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Biodiversity Blog


CAMPUS BIODIVERSITY: Gulf Coast Toad (Bufo valliceps)

 Incilius nebulifer DRD 5406 1  Incilius nebulifer DRD 5550 2
 Bufo valliceps. (Photo: Drew Davis)  

While it might be easy to assume we don’t have toads on campus, the Gulf Coast Toad (Bufo valliceps) is one species that does live here. Waller Creek is a one place to see them, in addition to planters where they hide, or on sidewalks at twilight to consume the insects that are attracted to streetlights.

These toads are very common in urban environments, living in any place that provides them adequate moisture and shelter. Outside of the UT campus, they are often found in irrigation ditches, backyard gardens, or storm sewers. During the day, they hide any place they can fit, such as under debris or rocks and bricks. Around twilight during spring and summer, they will come out to their water sources to call for mates and breeding.

IMG 2064 
 A Gulf Coast Toadlet. (Photo: Nicole Elmer)

The Gulf Coast Toad is native to the extreme south-eastern Mississippi through east and central Texas, and into Mexico. Here in Austin, they have out survived the other species of local toads including Woodhouse’s Toad (Bufo woodhousii), Red-spotted Toad (Bufo punctatus), Texas Toad (Bufo speciosus), and Green Toad (Bufo debilis). Dr. David Hillis of Integrative Biology and the Director of the Biodiversity Center, believes this is due to the appearance of the Red Imported Fire Ant (Solenopsis invicta). “As the fire ants moved west,” Dr. Hillis says, “the toads disappeared with their arrival.”

According to Dr. Hillis, these four toads breed in the spring, and the tadpoles will normally transform in May and early June, just around the time water sources become limited. This also is the time when fire ants swarm around the same water holes. The fire ants eat the toadlets that are attempting to leave the water source. Since the toads live only a few years, if a few years of reproduction are lost, then the population is gone.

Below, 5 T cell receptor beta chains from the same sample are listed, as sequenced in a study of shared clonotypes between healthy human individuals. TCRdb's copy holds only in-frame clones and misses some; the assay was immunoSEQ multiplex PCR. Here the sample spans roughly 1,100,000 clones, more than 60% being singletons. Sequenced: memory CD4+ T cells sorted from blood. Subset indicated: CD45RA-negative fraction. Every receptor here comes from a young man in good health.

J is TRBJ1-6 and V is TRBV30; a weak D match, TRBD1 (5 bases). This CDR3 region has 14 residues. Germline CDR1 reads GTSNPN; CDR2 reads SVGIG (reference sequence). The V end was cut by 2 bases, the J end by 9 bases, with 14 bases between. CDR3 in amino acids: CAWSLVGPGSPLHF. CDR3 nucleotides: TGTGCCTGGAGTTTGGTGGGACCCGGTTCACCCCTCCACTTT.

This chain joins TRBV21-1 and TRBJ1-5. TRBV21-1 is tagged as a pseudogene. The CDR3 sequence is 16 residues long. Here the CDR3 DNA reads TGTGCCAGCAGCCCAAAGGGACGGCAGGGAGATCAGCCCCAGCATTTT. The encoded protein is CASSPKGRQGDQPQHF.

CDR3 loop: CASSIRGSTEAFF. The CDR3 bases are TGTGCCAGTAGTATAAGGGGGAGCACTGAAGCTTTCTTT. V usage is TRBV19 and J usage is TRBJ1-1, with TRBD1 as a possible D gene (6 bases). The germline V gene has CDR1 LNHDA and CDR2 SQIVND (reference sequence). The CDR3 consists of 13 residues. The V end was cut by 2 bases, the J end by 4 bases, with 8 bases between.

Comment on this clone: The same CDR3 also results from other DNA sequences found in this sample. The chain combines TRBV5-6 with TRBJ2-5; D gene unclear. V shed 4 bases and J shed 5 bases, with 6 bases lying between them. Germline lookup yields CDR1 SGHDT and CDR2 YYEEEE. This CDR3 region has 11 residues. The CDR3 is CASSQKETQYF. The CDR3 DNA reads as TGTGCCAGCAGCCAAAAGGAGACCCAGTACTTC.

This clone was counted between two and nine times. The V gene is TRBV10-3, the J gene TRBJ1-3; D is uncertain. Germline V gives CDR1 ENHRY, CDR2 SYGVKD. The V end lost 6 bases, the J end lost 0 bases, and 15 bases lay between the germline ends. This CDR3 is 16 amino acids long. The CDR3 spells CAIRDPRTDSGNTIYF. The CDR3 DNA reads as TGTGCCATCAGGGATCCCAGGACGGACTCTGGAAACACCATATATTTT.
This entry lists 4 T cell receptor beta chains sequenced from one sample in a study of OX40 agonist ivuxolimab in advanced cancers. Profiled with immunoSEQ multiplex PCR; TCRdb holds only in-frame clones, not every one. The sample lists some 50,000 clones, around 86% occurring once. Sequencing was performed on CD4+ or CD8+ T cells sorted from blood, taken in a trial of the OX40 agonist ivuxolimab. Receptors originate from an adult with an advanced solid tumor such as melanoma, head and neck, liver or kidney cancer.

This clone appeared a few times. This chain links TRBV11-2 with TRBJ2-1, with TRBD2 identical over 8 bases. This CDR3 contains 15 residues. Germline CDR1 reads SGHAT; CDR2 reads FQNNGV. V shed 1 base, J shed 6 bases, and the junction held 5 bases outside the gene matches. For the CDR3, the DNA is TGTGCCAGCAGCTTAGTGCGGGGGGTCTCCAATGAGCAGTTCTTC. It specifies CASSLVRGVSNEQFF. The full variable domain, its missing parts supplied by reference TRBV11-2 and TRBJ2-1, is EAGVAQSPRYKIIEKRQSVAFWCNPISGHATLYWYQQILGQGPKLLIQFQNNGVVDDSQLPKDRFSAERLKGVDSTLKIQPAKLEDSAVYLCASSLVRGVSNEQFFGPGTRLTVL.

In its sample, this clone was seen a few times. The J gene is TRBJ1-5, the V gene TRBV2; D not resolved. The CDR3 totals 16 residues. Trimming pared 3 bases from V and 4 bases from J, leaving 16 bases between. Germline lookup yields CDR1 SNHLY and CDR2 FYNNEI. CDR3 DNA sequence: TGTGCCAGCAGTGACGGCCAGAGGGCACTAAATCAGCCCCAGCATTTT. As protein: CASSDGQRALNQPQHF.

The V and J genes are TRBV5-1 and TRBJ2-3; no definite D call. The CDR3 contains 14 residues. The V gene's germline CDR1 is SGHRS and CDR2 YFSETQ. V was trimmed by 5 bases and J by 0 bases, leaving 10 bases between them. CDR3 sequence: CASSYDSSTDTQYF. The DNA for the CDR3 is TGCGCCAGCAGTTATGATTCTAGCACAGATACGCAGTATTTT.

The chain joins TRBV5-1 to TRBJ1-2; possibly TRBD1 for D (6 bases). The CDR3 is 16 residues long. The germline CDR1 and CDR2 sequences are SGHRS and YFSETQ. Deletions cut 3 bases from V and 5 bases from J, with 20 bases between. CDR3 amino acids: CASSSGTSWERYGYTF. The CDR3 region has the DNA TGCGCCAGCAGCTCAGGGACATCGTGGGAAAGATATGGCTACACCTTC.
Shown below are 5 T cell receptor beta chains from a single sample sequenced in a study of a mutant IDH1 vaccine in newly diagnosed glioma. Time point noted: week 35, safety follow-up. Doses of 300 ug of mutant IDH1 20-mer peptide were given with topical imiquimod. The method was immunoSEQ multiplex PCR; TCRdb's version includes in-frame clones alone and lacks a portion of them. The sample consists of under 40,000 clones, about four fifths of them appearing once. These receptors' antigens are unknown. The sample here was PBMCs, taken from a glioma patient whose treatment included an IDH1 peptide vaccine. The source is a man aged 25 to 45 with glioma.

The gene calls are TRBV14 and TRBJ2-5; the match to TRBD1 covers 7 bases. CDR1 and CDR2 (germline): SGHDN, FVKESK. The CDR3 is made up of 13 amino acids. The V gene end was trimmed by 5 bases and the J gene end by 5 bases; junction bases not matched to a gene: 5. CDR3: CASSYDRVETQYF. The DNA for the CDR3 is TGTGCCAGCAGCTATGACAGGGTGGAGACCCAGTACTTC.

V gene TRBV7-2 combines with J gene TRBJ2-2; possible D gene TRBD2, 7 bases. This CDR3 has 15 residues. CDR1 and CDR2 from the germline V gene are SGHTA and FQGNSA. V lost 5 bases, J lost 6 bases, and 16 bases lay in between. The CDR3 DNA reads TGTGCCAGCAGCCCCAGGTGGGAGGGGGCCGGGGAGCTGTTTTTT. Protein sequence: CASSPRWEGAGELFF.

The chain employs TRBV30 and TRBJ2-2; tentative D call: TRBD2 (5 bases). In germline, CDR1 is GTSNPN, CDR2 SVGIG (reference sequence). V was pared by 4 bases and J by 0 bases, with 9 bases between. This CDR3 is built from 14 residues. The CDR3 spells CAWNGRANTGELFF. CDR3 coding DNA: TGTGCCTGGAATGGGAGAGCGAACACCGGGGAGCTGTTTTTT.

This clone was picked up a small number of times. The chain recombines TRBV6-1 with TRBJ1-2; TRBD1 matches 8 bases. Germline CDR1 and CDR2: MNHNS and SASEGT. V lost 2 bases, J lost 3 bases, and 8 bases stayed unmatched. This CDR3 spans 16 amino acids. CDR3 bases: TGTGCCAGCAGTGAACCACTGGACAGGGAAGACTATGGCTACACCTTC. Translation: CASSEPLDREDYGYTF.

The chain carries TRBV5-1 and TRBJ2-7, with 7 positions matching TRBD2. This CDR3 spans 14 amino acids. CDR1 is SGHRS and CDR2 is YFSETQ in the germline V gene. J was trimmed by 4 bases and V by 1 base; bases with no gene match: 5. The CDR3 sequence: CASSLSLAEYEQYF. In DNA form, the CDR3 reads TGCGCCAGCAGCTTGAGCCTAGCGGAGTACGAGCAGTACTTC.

However, with the Gulf Coast Toad, this species breeds later and also has an extended breeding season. They also survive better in clay soils, according to Dr. Hillis. “So alone amongst our local toads, the Gulf Coast toads have survived, while the other species have gone extinct.”

The Gulf Coast Toad is two to four inches in length, and colors vary amongst individuals. Generally, however, they are dark brown with some yellow-brown to orange touches. They have a light stripe down the middle of their backs. The throat of males is yellow-green, but females lack pigment in this area.

During the breeding season, males will call with a short flat trill that lasts a few seconds. Females lay eggs in strings, and these clutches can contain up to 20,000 eggs. Tadpoles hatch about one to two days after the eggs have been laid, and it will be another 20 – 30 days for them to change into toadlets. These young toads will hang out for a while at their natal pond, but will disperse as they get older, probably a scenario not terribly unfamiliar to many college students!



This record from Smithsonian Folkways was released in 1958 and contained the sounds of 57 species of frogs. It was compiled and narrated by Charles M. Bogert (1908-1992) and is considered a classic of biological fieldwork and natural sound recordings. Bogert was a herpetologist, and curator of herpetology and researcher for the American Museum of Natural History.

As the Smithsonian Folkways states on their website: "In a time when frog and toad populations are in rapid decline, this recording reminds us of the remarkable diversity and beautiful music we are in danger of losing."

Learn more about this recording here: https://folkways.si.edu/sounds-of-north-american-frogs/science-nature/album/smithsonian

To hear the sample of the Gulf Coast Toad from this record, click here: https://www.youtube.com/watch?v=kZAHAPgOm-w

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